Helping to Break the Cycle of Poverty in Cambodia

Leah Lockhart, Communications Chair Education is one of the keys to escaping poverty but, unfortunately for many children, poverty is the biggest barrier to attending school.

During the CEF visit to Cambodia in January, we met with a group of students in a program run by our partner, Kids International Development Society (K.I.D.S.). The program, called Smart Kids, supports children who otherwise would not be able to receive an education.

In Cambodia, especially in rural areas, parents often cannot afford the costs associated with school and require their children to work or help with household chores. Many children work to help support their families and are unable to go to class.

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We met with students at the school where Compassionate Eye was funding a clean water project. Although it was the weekend, the entire school, teachers, and parents came out to greet us. The students in the Smart Kids program performed a fabulous play demonstrating the importance of clean water and how children often miss class because they are ill from drinking unclean water.

Later that afternoon, we visited some of the students in their homes to help us better understand why they were enrolled in the Smart Kids program. Families in that area have very low incomes, mostly derived from fishing and labour – in this case, primarily brick factories. The children, ages six and up, work in the factories alongside their parents, in poor working conditions, often operating dangerous machinery or stacking bricks in kilns.

Sadly, many of the children also call these factories home. The stark contrast of these smiling faces in crisp school uniforms sitting at their desks, followed by seeing them in their day clothes surrounded by the dusty, grim factory grounds was unsettling. Many of the families living on the brick factory property cannot leave because they don’t own land and can’t afford to rent or buy a house. One girl’s mother had moved to the factory when she was 15 – her daughter’s age – and had been there ever since. The mother desperately wanted a different future for her daughter, but her options were very limited.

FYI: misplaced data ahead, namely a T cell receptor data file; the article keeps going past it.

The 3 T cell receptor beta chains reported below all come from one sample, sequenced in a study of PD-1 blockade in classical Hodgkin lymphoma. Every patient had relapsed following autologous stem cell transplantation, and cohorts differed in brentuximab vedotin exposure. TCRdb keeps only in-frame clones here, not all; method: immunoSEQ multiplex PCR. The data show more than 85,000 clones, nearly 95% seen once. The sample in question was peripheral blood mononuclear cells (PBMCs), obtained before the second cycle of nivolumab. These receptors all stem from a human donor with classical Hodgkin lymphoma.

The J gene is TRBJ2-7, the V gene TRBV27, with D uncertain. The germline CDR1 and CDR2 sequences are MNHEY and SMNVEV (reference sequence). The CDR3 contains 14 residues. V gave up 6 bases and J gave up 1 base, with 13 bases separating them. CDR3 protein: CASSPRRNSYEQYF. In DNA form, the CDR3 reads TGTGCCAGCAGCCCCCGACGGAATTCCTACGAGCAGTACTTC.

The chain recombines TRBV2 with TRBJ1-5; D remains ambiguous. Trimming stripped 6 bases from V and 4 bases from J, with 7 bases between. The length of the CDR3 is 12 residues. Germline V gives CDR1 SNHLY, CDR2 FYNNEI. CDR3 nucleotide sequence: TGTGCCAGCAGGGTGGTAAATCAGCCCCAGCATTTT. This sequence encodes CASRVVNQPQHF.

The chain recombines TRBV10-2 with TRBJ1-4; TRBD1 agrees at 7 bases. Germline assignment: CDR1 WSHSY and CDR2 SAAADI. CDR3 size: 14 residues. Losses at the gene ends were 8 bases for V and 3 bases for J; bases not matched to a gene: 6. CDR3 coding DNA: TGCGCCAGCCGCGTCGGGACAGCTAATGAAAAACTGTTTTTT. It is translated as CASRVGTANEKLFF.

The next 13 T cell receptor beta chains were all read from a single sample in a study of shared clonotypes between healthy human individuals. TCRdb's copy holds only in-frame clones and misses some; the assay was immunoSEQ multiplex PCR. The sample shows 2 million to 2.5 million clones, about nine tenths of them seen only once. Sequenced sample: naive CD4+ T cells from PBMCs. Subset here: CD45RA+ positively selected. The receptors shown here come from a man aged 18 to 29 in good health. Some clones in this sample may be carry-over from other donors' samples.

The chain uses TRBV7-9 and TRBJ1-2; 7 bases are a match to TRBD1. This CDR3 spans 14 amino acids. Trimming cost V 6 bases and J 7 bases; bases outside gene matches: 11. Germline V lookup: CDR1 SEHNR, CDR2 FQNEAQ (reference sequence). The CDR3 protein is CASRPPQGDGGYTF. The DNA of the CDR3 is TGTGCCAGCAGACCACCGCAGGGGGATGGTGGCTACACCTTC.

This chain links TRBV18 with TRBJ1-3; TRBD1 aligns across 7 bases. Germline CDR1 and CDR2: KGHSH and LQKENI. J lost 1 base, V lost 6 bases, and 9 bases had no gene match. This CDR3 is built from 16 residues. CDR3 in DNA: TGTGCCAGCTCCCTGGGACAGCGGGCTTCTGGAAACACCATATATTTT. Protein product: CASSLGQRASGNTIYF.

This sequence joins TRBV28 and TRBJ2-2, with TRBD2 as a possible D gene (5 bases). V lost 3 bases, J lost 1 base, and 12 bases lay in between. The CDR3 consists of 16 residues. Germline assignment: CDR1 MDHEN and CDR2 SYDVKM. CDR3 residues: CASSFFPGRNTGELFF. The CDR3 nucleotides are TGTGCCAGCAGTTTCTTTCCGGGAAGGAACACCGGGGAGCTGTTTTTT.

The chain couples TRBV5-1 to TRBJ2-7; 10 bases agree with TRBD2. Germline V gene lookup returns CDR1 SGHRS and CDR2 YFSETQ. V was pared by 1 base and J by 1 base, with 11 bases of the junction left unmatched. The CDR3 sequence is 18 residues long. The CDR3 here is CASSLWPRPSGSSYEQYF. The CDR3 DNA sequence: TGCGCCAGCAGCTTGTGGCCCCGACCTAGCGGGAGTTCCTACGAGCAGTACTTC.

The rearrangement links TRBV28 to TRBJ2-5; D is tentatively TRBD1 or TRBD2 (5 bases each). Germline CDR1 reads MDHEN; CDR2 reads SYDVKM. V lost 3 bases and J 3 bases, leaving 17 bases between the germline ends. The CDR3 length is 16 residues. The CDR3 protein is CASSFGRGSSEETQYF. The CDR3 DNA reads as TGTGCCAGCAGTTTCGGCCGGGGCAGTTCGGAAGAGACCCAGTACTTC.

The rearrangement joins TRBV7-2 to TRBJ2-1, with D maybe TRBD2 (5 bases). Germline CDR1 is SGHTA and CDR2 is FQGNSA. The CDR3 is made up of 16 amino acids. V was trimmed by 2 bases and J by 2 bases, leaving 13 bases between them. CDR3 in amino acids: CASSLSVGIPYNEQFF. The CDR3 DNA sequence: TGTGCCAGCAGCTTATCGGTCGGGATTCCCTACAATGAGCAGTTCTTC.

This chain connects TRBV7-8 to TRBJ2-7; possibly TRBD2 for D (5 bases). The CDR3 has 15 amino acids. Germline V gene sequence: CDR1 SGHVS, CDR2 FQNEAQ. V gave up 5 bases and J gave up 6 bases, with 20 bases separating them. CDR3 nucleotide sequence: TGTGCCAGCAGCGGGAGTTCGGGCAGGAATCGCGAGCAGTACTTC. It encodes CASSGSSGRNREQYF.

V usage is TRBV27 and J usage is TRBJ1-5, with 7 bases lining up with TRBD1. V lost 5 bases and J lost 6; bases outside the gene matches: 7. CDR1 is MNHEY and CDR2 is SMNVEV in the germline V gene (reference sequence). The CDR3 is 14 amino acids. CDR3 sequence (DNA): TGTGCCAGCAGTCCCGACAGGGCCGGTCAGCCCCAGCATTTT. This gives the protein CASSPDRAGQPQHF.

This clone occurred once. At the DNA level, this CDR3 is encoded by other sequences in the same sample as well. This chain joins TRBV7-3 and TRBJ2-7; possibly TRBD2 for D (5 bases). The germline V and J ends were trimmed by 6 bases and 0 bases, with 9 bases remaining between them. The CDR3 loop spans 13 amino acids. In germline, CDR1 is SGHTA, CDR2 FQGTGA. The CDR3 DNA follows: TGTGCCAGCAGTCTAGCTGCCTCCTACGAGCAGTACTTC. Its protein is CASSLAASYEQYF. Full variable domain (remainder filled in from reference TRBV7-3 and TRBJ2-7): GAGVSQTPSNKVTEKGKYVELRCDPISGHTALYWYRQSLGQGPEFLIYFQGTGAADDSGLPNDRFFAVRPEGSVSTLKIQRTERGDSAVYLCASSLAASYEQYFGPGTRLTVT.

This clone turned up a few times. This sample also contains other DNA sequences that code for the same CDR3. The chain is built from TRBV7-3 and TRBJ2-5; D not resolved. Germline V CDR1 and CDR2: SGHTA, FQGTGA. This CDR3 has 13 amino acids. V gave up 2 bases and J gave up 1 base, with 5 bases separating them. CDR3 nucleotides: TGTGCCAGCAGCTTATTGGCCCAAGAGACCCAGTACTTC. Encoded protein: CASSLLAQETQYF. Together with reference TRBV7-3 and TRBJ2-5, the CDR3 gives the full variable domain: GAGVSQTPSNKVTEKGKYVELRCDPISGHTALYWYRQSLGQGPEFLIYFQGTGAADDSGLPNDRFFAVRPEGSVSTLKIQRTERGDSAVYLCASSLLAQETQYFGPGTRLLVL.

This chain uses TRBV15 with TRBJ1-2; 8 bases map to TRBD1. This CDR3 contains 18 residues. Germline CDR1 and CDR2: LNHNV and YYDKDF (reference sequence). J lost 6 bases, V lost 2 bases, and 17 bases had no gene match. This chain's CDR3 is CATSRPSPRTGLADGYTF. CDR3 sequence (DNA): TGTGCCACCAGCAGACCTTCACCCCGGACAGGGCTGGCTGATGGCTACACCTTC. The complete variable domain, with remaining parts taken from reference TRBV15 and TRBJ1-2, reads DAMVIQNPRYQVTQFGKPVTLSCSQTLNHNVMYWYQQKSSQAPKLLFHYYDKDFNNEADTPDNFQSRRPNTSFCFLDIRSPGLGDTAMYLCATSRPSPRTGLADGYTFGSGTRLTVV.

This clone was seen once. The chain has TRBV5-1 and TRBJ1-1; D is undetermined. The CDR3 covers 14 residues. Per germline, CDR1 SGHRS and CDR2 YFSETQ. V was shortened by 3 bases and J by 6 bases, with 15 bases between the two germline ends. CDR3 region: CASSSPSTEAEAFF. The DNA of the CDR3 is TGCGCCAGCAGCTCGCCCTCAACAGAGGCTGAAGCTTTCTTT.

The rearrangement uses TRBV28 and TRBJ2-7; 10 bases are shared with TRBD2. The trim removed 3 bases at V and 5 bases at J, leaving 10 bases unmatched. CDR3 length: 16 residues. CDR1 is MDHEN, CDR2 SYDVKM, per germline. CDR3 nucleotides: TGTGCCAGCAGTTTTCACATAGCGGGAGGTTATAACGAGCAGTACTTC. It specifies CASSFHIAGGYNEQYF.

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This is where Smart Kids comes in. The program helps break these vicious cycles of poverty by supporting one child from each family by providing education-related expenses like uniforms, school supplies, and a bicycle to commute between home and school. The program also covers Cambodian school costs and English classes.  An education, and especially English lessons, is a ticket out of the difficult situations many of these children endure. The children work hard, often going to school in the morning, then to work in the afternoons, and take English classes in the evening.

At the time of the visit 23 children were enrolled in the program. Upon our return, we decided that CEF would help others have the opportunity, and are delighted to say that we are now supporting an additional 11 children to go to school through the Smart Kids program.

To learn more about the program and some of the children we met on our visit, hop over to our partner K.I.D.S.' blog here or check out this great video by K.I.D.S. that follows one of the students we met, Pisu, as he goes about his day from the brick factory to school and back.

A Day In The Life Of Pisu from KIDS on Vimeo.

This video is about Pisu